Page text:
It stars funny with Keaton "behind" bars and a couple of good visual gags and while it has many similarities with "The Goat" and consist mostly of repeating chase sequences and predictable (but good) gags this one has a surprising "depressing ending" that make it almost stand out as a classic only for that final shot.
Buster "trading" for a horse cart full of household furniture is the epitome of Keaton's ingenuity. A short film packed with gems, trademark chase and hundreds of extras running like headless chickens. Undoubtedly one of his best films in an era when silence spoke a thousand words.
Keaton as an unsuspecting anarchist taking on the entire police force and trapping them in the fifth precinct? Wealth, power, privilege and state authority are all taken for a ride: this is proletariat cinema at its best, made when Keaton was at his peak and during a time when the art of constructing visual narratives was finally becoming a seamless craft.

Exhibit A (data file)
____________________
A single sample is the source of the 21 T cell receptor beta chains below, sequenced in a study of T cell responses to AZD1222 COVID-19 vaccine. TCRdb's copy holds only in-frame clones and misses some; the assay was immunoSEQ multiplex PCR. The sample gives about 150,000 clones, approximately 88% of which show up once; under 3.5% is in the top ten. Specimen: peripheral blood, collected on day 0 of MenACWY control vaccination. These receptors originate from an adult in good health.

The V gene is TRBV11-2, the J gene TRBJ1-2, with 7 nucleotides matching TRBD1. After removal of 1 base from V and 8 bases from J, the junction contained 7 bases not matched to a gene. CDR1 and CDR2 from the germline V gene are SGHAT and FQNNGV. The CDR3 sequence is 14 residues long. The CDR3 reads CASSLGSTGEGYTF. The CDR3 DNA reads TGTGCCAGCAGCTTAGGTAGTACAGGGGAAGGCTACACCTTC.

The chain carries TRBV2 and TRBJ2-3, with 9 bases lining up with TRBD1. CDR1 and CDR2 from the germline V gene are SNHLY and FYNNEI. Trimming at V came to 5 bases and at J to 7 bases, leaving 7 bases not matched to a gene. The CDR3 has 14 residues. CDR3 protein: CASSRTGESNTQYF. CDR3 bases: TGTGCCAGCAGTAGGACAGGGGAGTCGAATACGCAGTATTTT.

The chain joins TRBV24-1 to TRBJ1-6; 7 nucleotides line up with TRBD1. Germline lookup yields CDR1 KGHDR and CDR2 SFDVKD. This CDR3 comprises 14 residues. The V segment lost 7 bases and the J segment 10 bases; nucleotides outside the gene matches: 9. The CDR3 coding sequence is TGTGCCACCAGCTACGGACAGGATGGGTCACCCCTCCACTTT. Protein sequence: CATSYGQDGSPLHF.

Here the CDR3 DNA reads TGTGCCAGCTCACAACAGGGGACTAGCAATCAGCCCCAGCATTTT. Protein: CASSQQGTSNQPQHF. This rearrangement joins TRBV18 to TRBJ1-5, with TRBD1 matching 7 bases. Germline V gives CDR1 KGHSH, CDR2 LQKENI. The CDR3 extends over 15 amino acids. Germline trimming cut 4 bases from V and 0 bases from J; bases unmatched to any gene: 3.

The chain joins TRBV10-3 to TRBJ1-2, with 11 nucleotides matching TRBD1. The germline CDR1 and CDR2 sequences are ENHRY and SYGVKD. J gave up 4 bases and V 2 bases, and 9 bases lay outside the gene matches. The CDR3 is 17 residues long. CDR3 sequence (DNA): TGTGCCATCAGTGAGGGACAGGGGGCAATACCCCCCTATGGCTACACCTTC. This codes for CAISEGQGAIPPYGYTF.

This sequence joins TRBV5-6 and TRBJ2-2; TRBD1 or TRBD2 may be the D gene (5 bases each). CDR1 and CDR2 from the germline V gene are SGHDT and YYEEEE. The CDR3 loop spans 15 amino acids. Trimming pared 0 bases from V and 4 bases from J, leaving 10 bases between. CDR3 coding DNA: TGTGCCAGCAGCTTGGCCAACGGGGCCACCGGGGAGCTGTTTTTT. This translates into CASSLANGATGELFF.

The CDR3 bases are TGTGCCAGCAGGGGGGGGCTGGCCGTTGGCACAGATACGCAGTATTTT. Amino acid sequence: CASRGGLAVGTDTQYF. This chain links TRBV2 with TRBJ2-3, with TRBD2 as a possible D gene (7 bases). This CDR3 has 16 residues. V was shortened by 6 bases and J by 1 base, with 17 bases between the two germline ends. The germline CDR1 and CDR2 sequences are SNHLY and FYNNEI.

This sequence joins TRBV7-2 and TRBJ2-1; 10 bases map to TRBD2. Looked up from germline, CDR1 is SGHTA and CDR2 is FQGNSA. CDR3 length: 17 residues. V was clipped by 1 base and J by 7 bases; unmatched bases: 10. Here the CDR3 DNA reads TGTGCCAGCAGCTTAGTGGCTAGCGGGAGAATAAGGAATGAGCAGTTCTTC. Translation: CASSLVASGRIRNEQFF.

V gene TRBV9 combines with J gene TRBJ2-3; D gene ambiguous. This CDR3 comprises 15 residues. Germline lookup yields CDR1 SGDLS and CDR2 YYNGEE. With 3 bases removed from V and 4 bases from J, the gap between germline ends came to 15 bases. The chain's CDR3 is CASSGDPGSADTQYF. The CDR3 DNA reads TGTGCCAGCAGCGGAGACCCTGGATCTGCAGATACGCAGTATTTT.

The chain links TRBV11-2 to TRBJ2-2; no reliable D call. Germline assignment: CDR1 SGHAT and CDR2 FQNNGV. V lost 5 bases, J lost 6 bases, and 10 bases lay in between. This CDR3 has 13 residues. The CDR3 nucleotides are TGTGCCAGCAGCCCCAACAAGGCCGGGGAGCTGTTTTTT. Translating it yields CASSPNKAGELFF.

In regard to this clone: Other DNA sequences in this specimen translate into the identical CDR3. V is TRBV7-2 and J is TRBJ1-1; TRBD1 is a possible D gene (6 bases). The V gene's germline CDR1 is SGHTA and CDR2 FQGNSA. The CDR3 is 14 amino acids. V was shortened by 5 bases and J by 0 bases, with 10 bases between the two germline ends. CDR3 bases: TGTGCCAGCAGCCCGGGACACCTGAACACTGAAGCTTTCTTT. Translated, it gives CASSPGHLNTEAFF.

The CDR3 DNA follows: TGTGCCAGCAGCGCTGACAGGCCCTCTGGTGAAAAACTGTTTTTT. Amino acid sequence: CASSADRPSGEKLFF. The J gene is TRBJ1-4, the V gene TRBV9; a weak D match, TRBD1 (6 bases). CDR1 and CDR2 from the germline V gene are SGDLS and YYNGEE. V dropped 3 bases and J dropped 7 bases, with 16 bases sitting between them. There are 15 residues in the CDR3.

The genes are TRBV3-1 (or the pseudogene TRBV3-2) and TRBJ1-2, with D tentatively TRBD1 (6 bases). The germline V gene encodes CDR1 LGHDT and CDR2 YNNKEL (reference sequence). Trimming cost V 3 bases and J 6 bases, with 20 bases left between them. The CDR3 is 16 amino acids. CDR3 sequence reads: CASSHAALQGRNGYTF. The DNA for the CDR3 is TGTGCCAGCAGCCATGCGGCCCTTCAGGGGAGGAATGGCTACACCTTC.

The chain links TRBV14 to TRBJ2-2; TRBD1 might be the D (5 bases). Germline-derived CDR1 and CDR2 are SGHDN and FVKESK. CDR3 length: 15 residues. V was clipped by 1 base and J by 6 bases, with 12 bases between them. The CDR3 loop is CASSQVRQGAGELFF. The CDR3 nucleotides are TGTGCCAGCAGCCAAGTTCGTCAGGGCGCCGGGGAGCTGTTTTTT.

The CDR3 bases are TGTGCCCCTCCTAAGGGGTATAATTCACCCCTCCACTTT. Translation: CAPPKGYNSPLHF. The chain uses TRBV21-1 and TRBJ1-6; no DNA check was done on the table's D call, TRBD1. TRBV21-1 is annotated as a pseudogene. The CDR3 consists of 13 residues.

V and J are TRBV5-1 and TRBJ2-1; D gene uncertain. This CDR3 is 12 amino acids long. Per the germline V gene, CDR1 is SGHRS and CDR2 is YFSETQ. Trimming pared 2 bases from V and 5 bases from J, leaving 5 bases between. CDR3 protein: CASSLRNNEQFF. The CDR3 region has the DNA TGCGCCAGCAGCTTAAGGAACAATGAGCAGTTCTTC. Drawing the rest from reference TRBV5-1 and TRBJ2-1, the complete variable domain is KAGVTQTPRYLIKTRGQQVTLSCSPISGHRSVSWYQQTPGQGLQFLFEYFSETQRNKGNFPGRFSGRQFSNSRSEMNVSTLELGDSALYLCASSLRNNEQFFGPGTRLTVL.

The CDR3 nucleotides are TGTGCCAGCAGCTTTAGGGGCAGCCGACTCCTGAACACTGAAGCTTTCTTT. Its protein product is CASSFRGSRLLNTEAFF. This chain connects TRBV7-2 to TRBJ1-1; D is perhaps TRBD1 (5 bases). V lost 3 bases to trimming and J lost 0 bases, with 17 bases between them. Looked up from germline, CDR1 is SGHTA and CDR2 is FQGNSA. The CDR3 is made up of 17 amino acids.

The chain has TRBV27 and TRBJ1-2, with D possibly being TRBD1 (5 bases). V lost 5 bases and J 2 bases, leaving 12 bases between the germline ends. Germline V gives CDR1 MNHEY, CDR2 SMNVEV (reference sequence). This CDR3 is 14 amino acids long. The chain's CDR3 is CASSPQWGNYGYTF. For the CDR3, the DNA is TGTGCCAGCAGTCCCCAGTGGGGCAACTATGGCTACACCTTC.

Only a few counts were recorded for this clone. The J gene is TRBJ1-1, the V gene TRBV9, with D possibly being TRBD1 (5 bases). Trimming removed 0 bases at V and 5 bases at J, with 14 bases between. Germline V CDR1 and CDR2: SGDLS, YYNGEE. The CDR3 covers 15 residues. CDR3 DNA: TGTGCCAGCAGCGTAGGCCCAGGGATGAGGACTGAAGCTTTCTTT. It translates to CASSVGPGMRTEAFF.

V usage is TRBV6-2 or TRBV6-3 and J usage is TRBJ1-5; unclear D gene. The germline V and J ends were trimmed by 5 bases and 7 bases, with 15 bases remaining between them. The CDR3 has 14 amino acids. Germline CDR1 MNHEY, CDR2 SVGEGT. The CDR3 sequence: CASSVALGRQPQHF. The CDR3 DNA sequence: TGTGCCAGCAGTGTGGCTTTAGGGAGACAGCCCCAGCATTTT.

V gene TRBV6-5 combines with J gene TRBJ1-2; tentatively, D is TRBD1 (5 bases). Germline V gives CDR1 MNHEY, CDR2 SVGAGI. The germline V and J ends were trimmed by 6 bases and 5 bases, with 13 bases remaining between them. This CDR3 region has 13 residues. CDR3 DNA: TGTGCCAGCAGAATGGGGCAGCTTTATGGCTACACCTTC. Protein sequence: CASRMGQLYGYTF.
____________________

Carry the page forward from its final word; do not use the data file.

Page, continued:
Lo que no me deja de sorprender en algunas películas de Keaton, es sobre el extenso número de extras que pueden entrar en un mismo escenario. De la persecución de "Cops" me recuerda a la tan masiva movilización de "Siete ocasiones". Aparte de ello, lograda la confusión inicial a raíz de una billetera extraviada.
This film was refreshing to watch. Even if cliche and occuring more than once, the jokes were hilarious. The ladder scene is one of a kind. Buster Keaton is awesome, I miss him in a world of meaningless drama. Without any doubt he would be able to cast some light onto the confusion of a modern man.
You start out trying to be the man your girl wants you to be and end up with every cop in the city after you. The set-up of clever coincidences segues into a 15 minute or so chase scene. Keaton was an early master of chase scenes and many of his early shorts like this were basically set-up/chase scene. This isn't his best, but they're all good.